The IWC reference 3239 was introduced in 2013 and is an evolution of the original IWC Ingenieur SL 1832 that was produced from 1976 to 194 and was designed by Gerald Genta. The overall design of the 3239 features a number of classic callbacks to great Genta steel sport watch designs of the 1970s, which include the Patek Phillips Nautilus and the Audemars Piquet Royal Oak. These include a beautiful integrated bracelet with polished edges against the overall brushed finish, a multifaceted bezel and case, and subtle nautical inspiration throughout.
The IWC reference 3239 also harkens back to the original Ingenieur by incorporating an antimagnetic inner case that gave the original its tool watch status. Unlike the original Ingenieur, which had an in-house movement, this reference utilizes the Sellita SW200 movement with a quick set date which itself is based on an ETA movement. The 3239 was produced until 2017 and during its production was produced with a black dial with silver indexes, a white dial with silver indexes, a white dial with gold indexes. Additionally, a special edition blue dial with silver indexes was produced in conjunction with the Laureus Foundation.
This example comes as a full set with its original factory box, sales receipt, paperwork, polishing cloth, bracelet adjustment tools, and the warranty card included in the sale.
International Watch Company or IWC has called Schaffhausen home since its founding in 1868. If Schaffhausen sounds German to you it’s probably because it sort of is, the town sits in a chunk of Switzerland surrounded on three sides by Deutschland, and German is the official language of the municipality. Florentine Ariosto Jones, an American watchmaker, traveled to this relatively remote town in the Rhine Valley to establish a company utilizing Swiss expertise and American industrial prowess—in 1868 IWC was born to do just that. An industrialist family by the name of Rauschenbach took over the company in 1880 and steered IWC for the next four generations. Under the Rauschenbach’s leadership, IWC most famously, in 1939, created an oversized wristwatch at the request of their importers in Portugal; this would slowly be referred to as the Portuguese. One year later, in 1940, the Big Pilot was born, and shortly thereafter utilized by the German Luftwaffe in WWII. Don’t worry, IWC was also a part of “The Dirty Dozen,” manufacturing W.W.W watches for the British Army during the war as well.
After the war, in 1948, IWC’s first Mk 11 was produced. A now iconic military watch design, the Mk 11 was powered by IWC’s caliber 89. This movement became the backbone of the company, notably used in some of the most beautiful and well-made dress watches of the era, right up there with Patek or Vacheron in finishing. From these extremely strong roots, IWC continually reinvented itself to survive the many shocks to the watch industry such as, in 1969, contributing to the development of the Beta 21 movement as the Swiss response to quartz movements and teaming up with Porsche Design in the late 1970s and 80s.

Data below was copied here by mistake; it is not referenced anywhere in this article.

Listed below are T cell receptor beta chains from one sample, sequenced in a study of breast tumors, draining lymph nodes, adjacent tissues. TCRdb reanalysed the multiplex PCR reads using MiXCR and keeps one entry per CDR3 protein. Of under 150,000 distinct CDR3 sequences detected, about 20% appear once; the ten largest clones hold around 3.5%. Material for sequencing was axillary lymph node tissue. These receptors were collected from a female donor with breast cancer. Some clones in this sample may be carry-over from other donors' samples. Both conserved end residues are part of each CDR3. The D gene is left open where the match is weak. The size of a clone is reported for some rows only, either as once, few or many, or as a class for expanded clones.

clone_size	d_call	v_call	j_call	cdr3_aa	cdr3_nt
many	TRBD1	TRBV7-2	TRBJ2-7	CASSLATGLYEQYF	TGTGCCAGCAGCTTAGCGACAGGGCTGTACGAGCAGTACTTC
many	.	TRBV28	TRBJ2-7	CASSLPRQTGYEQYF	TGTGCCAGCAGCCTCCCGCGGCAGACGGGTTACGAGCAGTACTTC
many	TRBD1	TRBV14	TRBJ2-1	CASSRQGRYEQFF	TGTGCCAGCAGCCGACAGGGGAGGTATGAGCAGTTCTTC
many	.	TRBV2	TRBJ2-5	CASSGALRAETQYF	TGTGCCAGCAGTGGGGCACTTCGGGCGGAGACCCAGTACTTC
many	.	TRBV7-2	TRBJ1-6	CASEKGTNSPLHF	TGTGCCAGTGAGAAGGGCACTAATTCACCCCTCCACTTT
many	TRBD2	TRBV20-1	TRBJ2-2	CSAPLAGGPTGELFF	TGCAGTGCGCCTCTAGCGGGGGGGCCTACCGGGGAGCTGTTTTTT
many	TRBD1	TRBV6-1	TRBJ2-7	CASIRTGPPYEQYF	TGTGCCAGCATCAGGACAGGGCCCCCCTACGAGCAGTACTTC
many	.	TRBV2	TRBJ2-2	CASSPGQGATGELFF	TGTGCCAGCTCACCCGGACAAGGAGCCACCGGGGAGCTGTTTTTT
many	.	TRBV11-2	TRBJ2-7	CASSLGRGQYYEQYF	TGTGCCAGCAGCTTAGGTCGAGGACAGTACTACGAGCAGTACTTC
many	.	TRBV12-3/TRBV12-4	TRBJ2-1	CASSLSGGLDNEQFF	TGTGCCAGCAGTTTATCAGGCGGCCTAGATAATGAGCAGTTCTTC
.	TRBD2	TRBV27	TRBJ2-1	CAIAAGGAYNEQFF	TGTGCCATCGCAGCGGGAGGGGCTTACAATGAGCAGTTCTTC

Long past were the days of sole Rauschenbach family ownership when in 2000 IWC’s parent company was acquired by luxury goods giant, Richmont. Many of the offerings we see today in the catalog were introduced, in some form, shortly after this acquisition. A clear focus began in 2002 when the brand introduced the first Big Pilot’s Watch. From there, abundantly clear has been IWC’s mission to reinvent classic watches from their past in very modern applications.
The Case and Bracelet
The 39mm stainless steel case is in good condition. There are small scratches throughout and a larger scratch just to the right of 12 o’clock on the bezel. The integrated stainless steel bracelet features a single deployment clasp with two release buttons. The solid screw-on caseback shows the serial number, model name, and brand name. The integrated bracelet features a quick-release feature and the factory tool is included in the sale as well as all of the original factory links.
The Dial and Hands
This IWC Ingenieur Reference 3239 is the -02 variant that features the black dial. It features a three-tiered dial with polished applied lumed indexes and a double index at 12 o’clock. The black dial features the Ingenieur logo at 6 o’clock and Swiss made only at the edge of the bezel at the same position.
This watch features an automatic Sellita SW200 movement with a quick set date which itself is based on an ETA movement. The watch is running and the movement has not been serviced.
|Location||New York City|
|Movement||Automatic ,Sellita SW200|
|Case Material||Stainless Steel|
|Band Material||Stainless Steel|